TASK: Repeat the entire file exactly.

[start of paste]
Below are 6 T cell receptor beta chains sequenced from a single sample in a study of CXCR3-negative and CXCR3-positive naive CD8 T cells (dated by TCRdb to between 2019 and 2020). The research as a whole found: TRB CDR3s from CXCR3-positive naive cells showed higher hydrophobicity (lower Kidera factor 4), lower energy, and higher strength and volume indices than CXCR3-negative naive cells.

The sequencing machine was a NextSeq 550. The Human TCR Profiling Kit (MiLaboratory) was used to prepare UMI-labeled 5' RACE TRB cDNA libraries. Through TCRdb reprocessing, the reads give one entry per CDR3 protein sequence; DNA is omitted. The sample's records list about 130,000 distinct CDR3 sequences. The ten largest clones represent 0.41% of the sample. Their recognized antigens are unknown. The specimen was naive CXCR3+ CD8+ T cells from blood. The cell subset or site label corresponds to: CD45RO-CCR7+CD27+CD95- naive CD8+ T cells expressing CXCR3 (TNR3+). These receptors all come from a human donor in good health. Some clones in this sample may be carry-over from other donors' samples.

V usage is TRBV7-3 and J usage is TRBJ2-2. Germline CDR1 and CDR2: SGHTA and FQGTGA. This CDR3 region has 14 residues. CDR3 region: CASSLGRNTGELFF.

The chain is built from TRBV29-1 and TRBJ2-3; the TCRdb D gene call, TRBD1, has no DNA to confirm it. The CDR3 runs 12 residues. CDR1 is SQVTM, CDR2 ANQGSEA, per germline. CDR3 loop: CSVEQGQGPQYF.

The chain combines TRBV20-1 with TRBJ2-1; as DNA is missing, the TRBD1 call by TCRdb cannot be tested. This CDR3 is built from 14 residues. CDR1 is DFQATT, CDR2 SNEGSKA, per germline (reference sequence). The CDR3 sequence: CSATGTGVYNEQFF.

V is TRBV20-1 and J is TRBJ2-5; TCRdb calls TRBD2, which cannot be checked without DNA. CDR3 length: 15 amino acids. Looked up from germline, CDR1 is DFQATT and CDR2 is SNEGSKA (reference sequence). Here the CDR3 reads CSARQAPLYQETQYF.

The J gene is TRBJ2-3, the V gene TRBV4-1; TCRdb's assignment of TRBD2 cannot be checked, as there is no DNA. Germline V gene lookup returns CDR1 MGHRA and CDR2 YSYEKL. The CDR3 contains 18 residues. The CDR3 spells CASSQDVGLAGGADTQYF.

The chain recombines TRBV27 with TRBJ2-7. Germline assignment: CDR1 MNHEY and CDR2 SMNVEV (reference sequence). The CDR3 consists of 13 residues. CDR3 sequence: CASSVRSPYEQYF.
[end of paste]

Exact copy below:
Below are 6 T cell receptor beta chains sequenced from a single sample in a study of CXCR3-negative and CXCR3-positive naive CD8 T cells (dated by TCRdb to between 2019 and 2020). The research as a whole found: TRB CDR3s from CXCR3-positive naive cells showed higher hydrophobicity (lower Kidera factor 4), lower energy, and higher strength and volume indices than CXCR3-negative naive cells.

The sequencing machine was a NextSeq 550. The Human TCR Profiling Kit (MiLaboratory) was used to prepare UMI-labeled 5' RACE TRB cDNA libraries. Through TCRdb reprocessing, the reads give one entry per CDR3 protein sequence; DNA is omitted. The sample's records list about 130,000 distinct CDR3 sequences. The ten largest clones represent 0.41% of the sample. Their recognized antigens are unknown. The specimen was naive CXCR3+ CD8+ T cells from blood. The cell subset or site label corresponds to: CD45RO-CCR7+CD27+CD95- naive CD8+ T cells expressing CXCR3 (TNR3+). These receptors all come from a human donor in good health. Some clones in this sample may be carry-over from other donors' samples.

V usage is TRBV7-3 and J usage is TRBJ2-2. Germline CDR1 and CDR2: SGHTA and FQGTGA. This CDR3 region has 14 residues. CDR3 region: CASSLGRNTGELFF.

The chain is built from TRBV29-1 and TRBJ2-3; the TCRdb D gene call, TRBD1, has no DNA to confirm it. The CDR3 runs 12 residues. CDR1 is SQVTM, CDR2 ANQGSEA, per germline. CDR3 loop: CSVEQGQGPQYF.

The chain combines TRBV20-1 with TRBJ2-1; as DNA is missing, the TRBD1 call by TCRdb cannot be tested. This CDR3 is built from 14 residues. CDR1 is DFQATT, CDR2 SNEGSKA, per germline (reference sequence). The CDR3 sequence: CSATGTGVYNEQFF.

V is TRBV20-1 and J is TRBJ2-5; TCRdb calls TRBD2, which cannot be checked without DNA. CDR3 length: 15 amino acids. Looked up from germline, CDR1 is DFQATT and CDR2 is SNEGSKA (reference sequence). Here the CDR3 reads CSARQAPLYQETQYF.

The J gene is TRBJ2-3, the V gene TRBV4-1; TCRdb's assignment of TRBD2 cannot be checked, as there is no DNA. Germline V gene lookup returns CDR1 MGHRA and CDR2 YSYEKL. The CDR3 contains 18 residues. The CDR3 spells CASSQDVGLAGGADTQYF.

The chain recombines TRBV27 with TRBJ2-7. Germline assignment: CDR1 MNHEY and CDR2 SMNVEV (reference sequence). The CDR3 consists of 13 residues. CDR3 sequence: CASSVRSPYEQYF.